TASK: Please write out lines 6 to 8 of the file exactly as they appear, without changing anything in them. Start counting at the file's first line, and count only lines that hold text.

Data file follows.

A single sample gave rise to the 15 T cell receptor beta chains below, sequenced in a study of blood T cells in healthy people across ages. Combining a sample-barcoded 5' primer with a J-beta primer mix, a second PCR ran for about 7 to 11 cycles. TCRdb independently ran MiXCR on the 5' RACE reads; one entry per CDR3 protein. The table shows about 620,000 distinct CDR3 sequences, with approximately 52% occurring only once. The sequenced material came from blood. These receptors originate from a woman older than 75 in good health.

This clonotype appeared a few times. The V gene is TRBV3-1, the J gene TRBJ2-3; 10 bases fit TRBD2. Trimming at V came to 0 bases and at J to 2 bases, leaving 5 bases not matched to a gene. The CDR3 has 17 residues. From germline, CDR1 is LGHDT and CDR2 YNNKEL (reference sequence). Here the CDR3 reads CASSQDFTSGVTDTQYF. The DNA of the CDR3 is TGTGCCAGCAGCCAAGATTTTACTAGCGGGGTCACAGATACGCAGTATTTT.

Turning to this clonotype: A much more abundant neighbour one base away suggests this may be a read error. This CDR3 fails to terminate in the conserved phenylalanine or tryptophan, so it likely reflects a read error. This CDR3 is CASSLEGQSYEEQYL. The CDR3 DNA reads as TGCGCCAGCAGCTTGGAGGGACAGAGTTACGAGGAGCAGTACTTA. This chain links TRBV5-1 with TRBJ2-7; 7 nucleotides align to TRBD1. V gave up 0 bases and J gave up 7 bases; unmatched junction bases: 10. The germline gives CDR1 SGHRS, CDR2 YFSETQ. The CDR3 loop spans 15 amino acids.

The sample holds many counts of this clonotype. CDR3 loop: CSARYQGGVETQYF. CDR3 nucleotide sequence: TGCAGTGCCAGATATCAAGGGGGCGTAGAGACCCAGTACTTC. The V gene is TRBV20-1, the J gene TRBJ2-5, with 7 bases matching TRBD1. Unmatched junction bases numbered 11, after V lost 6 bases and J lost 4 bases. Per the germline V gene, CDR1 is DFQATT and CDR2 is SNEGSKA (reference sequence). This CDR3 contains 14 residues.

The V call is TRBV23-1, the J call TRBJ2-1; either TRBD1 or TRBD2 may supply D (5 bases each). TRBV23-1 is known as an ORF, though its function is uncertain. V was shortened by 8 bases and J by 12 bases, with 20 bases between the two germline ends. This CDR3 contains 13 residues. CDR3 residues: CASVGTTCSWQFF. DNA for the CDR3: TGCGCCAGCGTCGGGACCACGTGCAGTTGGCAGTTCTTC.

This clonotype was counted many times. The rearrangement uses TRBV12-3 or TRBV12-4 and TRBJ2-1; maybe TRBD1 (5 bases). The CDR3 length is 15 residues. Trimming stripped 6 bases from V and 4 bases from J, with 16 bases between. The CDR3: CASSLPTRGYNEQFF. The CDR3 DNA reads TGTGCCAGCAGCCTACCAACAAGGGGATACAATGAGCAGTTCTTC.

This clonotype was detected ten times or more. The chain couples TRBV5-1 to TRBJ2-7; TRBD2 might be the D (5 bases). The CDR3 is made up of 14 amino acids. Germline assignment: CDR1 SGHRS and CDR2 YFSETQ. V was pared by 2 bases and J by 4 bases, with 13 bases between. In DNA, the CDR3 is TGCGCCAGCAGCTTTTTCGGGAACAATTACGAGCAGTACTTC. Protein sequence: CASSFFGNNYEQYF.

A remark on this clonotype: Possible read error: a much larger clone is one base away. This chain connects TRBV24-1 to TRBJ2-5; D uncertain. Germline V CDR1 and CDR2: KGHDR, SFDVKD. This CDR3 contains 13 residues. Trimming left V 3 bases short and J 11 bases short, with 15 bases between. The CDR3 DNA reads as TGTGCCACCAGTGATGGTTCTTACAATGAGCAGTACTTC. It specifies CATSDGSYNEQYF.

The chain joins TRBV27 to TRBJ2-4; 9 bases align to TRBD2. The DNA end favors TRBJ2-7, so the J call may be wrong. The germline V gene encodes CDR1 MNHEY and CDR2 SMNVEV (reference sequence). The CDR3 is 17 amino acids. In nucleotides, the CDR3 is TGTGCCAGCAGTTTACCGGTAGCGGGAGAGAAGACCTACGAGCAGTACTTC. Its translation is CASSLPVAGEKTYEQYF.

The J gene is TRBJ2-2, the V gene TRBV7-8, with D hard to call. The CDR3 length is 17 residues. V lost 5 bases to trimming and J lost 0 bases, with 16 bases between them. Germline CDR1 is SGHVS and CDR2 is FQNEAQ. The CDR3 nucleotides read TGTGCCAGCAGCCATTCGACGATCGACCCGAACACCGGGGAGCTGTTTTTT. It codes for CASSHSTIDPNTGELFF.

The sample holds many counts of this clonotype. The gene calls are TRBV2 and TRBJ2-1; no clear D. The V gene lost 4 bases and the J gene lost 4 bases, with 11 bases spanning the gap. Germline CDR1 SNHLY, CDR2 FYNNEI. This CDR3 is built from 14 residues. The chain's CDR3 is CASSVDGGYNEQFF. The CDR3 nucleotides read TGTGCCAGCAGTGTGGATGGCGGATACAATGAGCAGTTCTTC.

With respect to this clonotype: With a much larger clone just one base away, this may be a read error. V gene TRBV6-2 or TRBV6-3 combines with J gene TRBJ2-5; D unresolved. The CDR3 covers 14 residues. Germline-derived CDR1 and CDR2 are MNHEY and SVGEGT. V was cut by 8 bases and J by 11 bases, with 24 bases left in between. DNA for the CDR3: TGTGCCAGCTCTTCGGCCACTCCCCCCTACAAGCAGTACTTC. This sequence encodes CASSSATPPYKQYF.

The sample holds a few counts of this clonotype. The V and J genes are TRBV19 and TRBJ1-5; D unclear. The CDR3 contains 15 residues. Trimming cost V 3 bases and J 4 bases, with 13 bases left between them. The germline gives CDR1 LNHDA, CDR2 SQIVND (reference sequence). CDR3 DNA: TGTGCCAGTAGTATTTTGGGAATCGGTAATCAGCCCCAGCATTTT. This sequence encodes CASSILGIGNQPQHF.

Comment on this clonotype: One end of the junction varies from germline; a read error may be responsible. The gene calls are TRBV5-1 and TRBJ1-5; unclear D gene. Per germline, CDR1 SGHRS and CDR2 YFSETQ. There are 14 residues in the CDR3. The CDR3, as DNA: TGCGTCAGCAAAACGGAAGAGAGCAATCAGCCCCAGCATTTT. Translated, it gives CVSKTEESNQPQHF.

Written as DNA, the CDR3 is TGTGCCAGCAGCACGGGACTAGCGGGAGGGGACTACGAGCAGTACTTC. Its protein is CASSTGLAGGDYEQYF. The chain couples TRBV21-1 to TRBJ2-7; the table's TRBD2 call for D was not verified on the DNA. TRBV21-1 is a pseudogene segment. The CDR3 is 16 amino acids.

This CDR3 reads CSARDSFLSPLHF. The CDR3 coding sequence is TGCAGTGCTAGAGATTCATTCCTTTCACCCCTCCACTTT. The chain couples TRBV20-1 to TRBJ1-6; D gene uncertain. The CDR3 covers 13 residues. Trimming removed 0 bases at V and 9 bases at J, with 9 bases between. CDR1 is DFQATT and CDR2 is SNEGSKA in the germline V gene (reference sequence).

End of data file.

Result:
This clonotype was counted many times. The rearrangement uses TRBV12-3 or TRBV12-4 and TRBJ2-1; maybe TRBD1 (5 bases). The CDR3 length is 15 residues. Trimming stripped 6 bases from V and 4 bases from J, with 16 bases between. The CDR3: CASSLPTRGYNEQFF. The CDR3 DNA reads TGTGCCAGCAGCCTACCAACAAGGGGATACAATGAGCAGTTCTTC.

This clonotype was detected ten times or more. The chain couples TRBV5-1 to TRBJ2-7; TRBD2 might be the D (5 bases). The CDR3 is made up of 14 amino acids. Germline assignment: CDR1 SGHRS and CDR2 YFSETQ. V was pared by 2 bases and J by 4 bases, with 13 bases between. In DNA, the CDR3 is TGCGCCAGCAGCTTTTTCGGGAACAATTACGAGCAGTACTTC. Protein sequence: CASSFFGNNYEQYF.

A remark on this clonotype: Possible read error: a much larger clone is one base away. This chain connects TRBV24-1 to TRBJ2-5; D uncertain. Germline V CDR1 and CDR2: KGHDR, SFDVKD. This CDR3 contains 13 residues. Trimming left V 3 bases short and J 11 bases short, with 15 bases between. The CDR3 DNA reads as TGTGCCACCAGTGATGGTTCTTACAATGAGCAGTACTTC. It specifies CATSDGSYNEQYF.